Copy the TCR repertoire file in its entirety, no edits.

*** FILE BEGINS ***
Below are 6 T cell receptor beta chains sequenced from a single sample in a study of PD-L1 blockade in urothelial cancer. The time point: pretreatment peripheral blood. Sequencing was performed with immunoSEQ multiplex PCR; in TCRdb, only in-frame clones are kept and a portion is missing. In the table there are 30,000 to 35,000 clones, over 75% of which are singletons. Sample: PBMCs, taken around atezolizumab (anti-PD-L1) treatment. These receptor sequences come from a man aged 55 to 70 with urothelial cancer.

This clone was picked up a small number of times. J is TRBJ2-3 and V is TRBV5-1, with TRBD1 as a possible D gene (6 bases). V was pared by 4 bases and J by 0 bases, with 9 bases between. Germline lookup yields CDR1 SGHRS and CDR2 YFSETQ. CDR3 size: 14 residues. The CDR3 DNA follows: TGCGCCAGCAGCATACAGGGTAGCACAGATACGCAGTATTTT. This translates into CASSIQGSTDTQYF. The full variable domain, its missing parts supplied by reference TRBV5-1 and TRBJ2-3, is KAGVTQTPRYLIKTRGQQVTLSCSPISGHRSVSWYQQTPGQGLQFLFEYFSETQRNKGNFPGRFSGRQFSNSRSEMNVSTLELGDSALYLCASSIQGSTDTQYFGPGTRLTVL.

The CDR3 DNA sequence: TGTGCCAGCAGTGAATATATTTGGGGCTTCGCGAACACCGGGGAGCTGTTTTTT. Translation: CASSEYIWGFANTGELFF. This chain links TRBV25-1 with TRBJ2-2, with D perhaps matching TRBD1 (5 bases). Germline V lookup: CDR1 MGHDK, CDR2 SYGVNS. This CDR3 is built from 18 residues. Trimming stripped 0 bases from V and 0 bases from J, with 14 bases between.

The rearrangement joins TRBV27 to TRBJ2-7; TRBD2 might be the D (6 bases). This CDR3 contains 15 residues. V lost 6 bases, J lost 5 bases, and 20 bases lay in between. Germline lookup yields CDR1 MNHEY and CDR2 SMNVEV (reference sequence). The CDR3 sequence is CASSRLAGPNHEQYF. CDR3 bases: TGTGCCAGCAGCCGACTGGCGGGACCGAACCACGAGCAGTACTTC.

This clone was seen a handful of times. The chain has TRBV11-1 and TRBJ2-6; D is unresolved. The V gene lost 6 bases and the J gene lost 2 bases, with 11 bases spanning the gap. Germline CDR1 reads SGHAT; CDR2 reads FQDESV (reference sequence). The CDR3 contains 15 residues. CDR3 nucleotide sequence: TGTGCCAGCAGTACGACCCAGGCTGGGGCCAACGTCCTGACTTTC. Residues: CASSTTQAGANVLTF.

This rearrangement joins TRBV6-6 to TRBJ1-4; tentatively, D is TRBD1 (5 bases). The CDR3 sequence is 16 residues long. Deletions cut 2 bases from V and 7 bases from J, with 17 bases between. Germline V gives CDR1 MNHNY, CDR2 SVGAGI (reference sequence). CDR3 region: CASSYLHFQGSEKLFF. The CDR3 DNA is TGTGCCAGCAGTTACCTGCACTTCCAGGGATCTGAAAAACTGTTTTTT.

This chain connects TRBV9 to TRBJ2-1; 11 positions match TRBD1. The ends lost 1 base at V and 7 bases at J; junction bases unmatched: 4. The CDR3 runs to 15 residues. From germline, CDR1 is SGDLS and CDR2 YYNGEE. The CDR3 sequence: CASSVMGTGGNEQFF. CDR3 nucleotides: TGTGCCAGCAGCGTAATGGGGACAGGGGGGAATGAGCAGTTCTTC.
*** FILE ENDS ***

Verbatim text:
Below are 6 T cell receptor beta chains sequenced from a single sample in a study of PD-L1 blockade in urothelial cancer. The time point: pretreatment peripheral blood. Sequencing was performed with immunoSEQ multiplex PCR; in TCRdb, only in-frame clones are kept and a portion is missing. In the table there are 30,000 to 35,000 clones, over 75% of which are singletons. Sample: PBMCs, taken around atezolizumab (anti-PD-L1) treatment. These receptor sequences come from a man aged 55 to 70 with urothelial cancer.

This clone was picked up a small number of times. J is TRBJ2-3 and V is TRBV5-1, with TRBD1 as a possible D gene (6 bases). V was pared by 4 bases and J by 0 bases, with 9 bases between. Germline lookup yields CDR1 SGHRS and CDR2 YFSETQ. CDR3 size: 14 residues. The CDR3 DNA follows: TGCGCCAGCAGCATACAGGGTAGCACAGATACGCAGTATTTT. This translates into CASSIQGSTDTQYF. The full variable domain, its missing parts supplied by reference TRBV5-1 and TRBJ2-3, is KAGVTQTPRYLIKTRGQQVTLSCSPISGHRSVSWYQQTPGQGLQFLFEYFSETQRNKGNFPGRFSGRQFSNSRSEMNVSTLELGDSALYLCASSIQGSTDTQYFGPGTRLTVL.

The CDR3 DNA sequence: TGTGCCAGCAGTGAATATATTTGGGGCTTCGCGAACACCGGGGAGCTGTTTTTT. Translation: CASSEYIWGFANTGELFF. This chain links TRBV25-1 with TRBJ2-2, with D perhaps matching TRBD1 (5 bases). Germline V lookup: CDR1 MGHDK, CDR2 SYGVNS. This CDR3 is built from 18 residues. Trimming stripped 0 bases from V and 0 bases from J, with 14 bases between.

The rearrangement joins TRBV27 to TRBJ2-7; TRBD2 might be the D (6 bases). This CDR3 contains 15 residues. V lost 6 bases, J lost 5 bases, and 20 bases lay in between. Germline lookup yields CDR1 MNHEY and CDR2 SMNVEV (reference sequence). The CDR3 sequence is CASSRLAGPNHEQYF. CDR3 bases: TGTGCCAGCAGCCGACTGGCGGGACCGAACCACGAGCAGTACTTC.

This clone was seen a handful of times. The chain has TRBV11-1 and TRBJ2-6; D is unresolved. The V gene lost 6 bases and the J gene lost 2 bases, with 11 bases spanning the gap. Germline CDR1 reads SGHAT; CDR2 reads FQDESV (reference sequence). The CDR3 contains 15 residues. CDR3 nucleotide sequence: TGTGCCAGCAGTACGACCCAGGCTGGGGCCAACGTCCTGACTTTC. Residues: CASSTTQAGANVLTF.

This rearrangement joins TRBV6-6 to TRBJ1-4; tentatively, D is TRBD1 (5 bases). The CDR3 sequence is 16 residues long. Deletions cut 2 bases from V and 7 bases from J, with 17 bases between. Germline V gives CDR1 MNHNY, CDR2 SVGAGI (reference sequence). CDR3 region: CASSYLHFQGSEKLFF. The CDR3 DNA is TGTGCCAGCAGTTACCTGCACTTCCAGGGATCTGAAAAACTGTTTTTT.

This chain connects TRBV9 to TRBJ2-1; 11 positions match TRBD1. The ends lost 1 base at V and 7 bases at J; junction bases unmatched: 4. The CDR3 runs to 15 residues. From germline, CDR1 is SGDLS and CDR2 YYNGEE. The CDR3 sequence: CASSVMGTGGNEQFF. CDR3 nucleotides: TGTGCCAGCAGCGTAATGGGGACAGGGGGGAATGAGCAGTTCTTC.